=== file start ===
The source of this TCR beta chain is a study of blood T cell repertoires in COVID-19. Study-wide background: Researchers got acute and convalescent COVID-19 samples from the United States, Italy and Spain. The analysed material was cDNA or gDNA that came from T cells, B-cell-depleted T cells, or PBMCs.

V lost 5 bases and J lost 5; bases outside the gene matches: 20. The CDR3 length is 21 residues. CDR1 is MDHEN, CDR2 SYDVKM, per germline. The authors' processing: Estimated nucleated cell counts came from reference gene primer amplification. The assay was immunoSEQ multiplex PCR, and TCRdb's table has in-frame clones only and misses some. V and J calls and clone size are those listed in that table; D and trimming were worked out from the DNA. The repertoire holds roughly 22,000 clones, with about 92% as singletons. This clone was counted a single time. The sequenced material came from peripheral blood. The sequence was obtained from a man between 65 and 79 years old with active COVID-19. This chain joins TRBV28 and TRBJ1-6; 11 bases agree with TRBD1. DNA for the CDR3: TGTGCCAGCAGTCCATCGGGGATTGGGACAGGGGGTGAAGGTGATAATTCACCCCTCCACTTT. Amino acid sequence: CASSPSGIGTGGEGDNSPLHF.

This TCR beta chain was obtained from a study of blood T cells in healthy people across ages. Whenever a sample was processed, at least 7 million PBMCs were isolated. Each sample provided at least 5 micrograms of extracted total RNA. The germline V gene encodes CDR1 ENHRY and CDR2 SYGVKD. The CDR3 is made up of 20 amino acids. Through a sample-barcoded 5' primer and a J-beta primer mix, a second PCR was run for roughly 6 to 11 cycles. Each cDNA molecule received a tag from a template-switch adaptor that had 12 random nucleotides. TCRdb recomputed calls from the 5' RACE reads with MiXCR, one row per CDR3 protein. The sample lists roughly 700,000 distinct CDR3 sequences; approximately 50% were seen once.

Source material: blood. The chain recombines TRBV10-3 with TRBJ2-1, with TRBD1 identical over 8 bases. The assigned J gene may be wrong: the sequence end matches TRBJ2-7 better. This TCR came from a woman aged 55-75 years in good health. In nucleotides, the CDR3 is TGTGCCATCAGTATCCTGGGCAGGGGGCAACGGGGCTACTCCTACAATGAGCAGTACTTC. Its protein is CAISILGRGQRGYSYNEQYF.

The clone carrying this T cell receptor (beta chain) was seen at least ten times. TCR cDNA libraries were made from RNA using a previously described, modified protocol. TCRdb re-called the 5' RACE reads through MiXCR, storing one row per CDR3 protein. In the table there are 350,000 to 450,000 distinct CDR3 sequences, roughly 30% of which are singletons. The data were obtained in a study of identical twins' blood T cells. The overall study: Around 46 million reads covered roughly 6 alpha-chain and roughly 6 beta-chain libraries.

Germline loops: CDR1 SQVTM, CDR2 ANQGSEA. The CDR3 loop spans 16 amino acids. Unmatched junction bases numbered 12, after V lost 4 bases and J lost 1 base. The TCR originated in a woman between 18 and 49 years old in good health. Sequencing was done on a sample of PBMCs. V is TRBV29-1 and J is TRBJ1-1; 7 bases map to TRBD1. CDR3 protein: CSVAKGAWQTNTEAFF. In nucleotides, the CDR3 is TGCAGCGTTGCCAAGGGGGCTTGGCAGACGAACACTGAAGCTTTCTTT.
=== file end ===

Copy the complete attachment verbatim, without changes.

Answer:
The source of this TCR beta chain is a study of blood T cell repertoires in COVID-19. Study-wide background: Researchers got acute and convalescent COVID-19 samples from the United States, Italy and Spain. The analysed material was cDNA or gDNA that came from T cells, B-cell-depleted T cells, or PBMCs.

V lost 5 bases and J lost 5; bases outside the gene matches: 20. The CDR3 length is 21 residues. CDR1 is MDHEN, CDR2 SYDVKM, per germline. The authors' processing: Estimated nucleated cell counts came from reference gene primer amplification. The assay was immunoSEQ multiplex PCR, and TCRdb's table has in-frame clones only and misses some. V and J calls and clone size are those listed in that table; D and trimming were worked out from the DNA. The repertoire holds roughly 22,000 clones, with about 92% as singletons. This clone was counted a single time. The sequenced material came from peripheral blood. The sequence was obtained from a man between 65 and 79 years old with active COVID-19. This chain joins TRBV28 and TRBJ1-6; 11 bases agree with TRBD1. DNA for the CDR3: TGTGCCAGCAGTCCATCGGGGATTGGGACAGGGGGTGAAGGTGATAATTCACCCCTCCACTTT. Amino acid sequence: CASSPSGIGTGGEGDNSPLHF.

This TCR beta chain was obtained from a study of blood T cells in healthy people across ages. Whenever a sample was processed, at least 7 million PBMCs were isolated. Each sample provided at least 5 micrograms of extracted total RNA. The germline V gene encodes CDR1 ENHRY and CDR2 SYGVKD. The CDR3 is made up of 20 amino acids. Through a sample-barcoded 5' primer and a J-beta primer mix, a second PCR was run for roughly 6 to 11 cycles. Each cDNA molecule received a tag from a template-switch adaptor that had 12 random nucleotides. TCRdb recomputed calls from the 5' RACE reads with MiXCR, one row per CDR3 protein. The sample lists roughly 700,000 distinct CDR3 sequences; approximately 50% were seen once.

Source material: blood. The chain recombines TRBV10-3 with TRBJ2-1, with TRBD1 identical over 8 bases. The assigned J gene may be wrong: the sequence end matches TRBJ2-7 better. This TCR came from a woman aged 55-75 years in good health. In nucleotides, the CDR3 is TGTGCCATCAGTATCCTGGGCAGGGGGCAACGGGGCTACTCCTACAATGAGCAGTACTTC. Its protein is CAISILGRGQRGYSYNEQYF.

The clone carrying this T cell receptor (beta chain) was seen at least ten times. TCR cDNA libraries were made from RNA using a previously described, modified protocol. TCRdb re-called the 5' RACE reads through MiXCR, storing one row per CDR3 protein. In the table there are 350,000 to 450,000 distinct CDR3 sequences, roughly 30% of which are singletons. The data were obtained in a study of identical twins' blood T cells. The overall study: Around 46 million reads covered roughly 6 alpha-chain and roughly 6 beta-chain libraries.

Germline loops: CDR1 SQVTM, CDR2 ANQGSEA. The CDR3 loop spans 16 amino acids. Unmatched junction bases numbered 12, after V lost 4 bases and J lost 1 base. The TCR originated in a woman between 18 and 49 years old in good health. Sequencing was done on a sample of PBMCs. V is TRBV29-1 and J is TRBJ1-1; 7 bases map to TRBD1. CDR3 protein: CSVAKGAWQTNTEAFF. In nucleotides, the CDR3 is TGCAGCGTTGCCAAGGGGGCTTGGCAGACGAACACTGAAGCTTTCTTT.